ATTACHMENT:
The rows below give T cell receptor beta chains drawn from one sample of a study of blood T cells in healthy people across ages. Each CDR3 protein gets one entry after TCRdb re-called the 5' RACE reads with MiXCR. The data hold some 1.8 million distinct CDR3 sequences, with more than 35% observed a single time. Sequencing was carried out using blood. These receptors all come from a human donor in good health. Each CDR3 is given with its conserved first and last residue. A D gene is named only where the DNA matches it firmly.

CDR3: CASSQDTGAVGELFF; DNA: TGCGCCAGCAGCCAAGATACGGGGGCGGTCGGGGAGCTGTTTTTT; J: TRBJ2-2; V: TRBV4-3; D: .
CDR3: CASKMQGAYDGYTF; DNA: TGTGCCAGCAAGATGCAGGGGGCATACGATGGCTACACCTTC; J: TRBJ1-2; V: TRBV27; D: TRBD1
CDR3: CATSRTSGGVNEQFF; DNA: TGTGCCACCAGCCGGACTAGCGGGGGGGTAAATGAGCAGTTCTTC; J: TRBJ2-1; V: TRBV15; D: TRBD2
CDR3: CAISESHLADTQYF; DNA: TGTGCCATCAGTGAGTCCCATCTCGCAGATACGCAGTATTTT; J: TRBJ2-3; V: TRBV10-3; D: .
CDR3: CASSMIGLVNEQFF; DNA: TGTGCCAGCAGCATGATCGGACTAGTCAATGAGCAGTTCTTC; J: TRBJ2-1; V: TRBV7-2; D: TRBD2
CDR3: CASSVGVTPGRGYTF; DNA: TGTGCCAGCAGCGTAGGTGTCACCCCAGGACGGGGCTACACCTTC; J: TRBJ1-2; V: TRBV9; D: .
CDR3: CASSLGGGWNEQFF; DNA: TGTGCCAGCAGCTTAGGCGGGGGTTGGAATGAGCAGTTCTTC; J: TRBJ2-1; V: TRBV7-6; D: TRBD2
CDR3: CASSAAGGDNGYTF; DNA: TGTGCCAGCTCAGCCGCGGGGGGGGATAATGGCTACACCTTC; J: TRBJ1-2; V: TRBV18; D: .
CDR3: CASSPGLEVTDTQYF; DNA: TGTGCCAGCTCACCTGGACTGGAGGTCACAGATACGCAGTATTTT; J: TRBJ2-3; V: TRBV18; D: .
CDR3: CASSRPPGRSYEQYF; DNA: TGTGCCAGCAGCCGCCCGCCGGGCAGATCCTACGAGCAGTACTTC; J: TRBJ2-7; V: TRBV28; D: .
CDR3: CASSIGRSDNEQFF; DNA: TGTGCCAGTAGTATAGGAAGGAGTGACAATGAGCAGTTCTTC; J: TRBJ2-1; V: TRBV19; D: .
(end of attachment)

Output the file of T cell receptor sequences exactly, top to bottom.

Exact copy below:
The rows below give T cell receptor beta chains drawn from one sample of a study of blood T cells in healthy people across ages. Each CDR3 protein gets one entry after TCRdb re-called the 5' RACE reads with MiXCR. The data hold some 1.8 million distinct CDR3 sequences, with more than 35% observed a single time. Sequencing was carried out using blood. These receptors all come from a human donor in good health. Each CDR3 is given with its conserved first and last residue. A D gene is named only where the DNA matches it firmly.

CDR3: CASSQDTGAVGELFF; DNA: TGCGCCAGCAGCCAAGATACGGGGGCGGTCGGGGAGCTGTTTTTT; J: TRBJ2-2; V: TRBV4-3; D: .
CDR3: CASKMQGAYDGYTF; DNA: TGTGCCAGCAAGATGCAGGGGGCATACGATGGCTACACCTTC; J: TRBJ1-2; V: TRBV27; D: TRBD1
CDR3: CATSRTSGGVNEQFF; DNA: TGTGCCACCAGCCGGACTAGCGGGGGGGTAAATGAGCAGTTCTTC; J: TRBJ2-1; V: TRBV15; D: TRBD2
CDR3: CAISESHLADTQYF; DNA: TGTGCCATCAGTGAGTCCCATCTCGCAGATACGCAGTATTTT; J: TRBJ2-3; V: TRBV10-3; D: .
CDR3: CASSMIGLVNEQFF; DNA: TGTGCCAGCAGCATGATCGGACTAGTCAATGAGCAGTTCTTC; J: TRBJ2-1; V: TRBV7-2; D: TRBD2
CDR3: CASSVGVTPGRGYTF; DNA: TGTGCCAGCAGCGTAGGTGTCACCCCAGGACGGGGCTACACCTTC; J: TRBJ1-2; V: TRBV9; D: .
CDR3: CASSLGGGWNEQFF; DNA: TGTGCCAGCAGCTTAGGCGGGGGTTGGAATGAGCAGTTCTTC; J: TRBJ2-1; V: TRBV7-6; D: TRBD2
CDR3: CASSAAGGDNGYTF; DNA: TGTGCCAGCTCAGCCGCGGGGGGGGATAATGGCTACACCTTC; J: TRBJ1-2; V: TRBV18; D: .
CDR3: CASSPGLEVTDTQYF; DNA: TGTGCCAGCTCACCTGGACTGGAGGTCACAGATACGCAGTATTTT; J: TRBJ2-3; V: TRBV18; D: .
CDR3: CASSRPPGRSYEQYF; DNA: TGTGCCAGCAGCCGCCCGCCGGGCAGATCCTACGAGCAGTACTTC; J: TRBJ2-7; V: TRBV28; D: .
CDR3: CASSIGRSDNEQFF; DNA: TGTGCCAGTAGTATAGGAAGGAGTGACAATGAGCAGTTCTTC; J: TRBJ2-1; V: TRBV19; D: .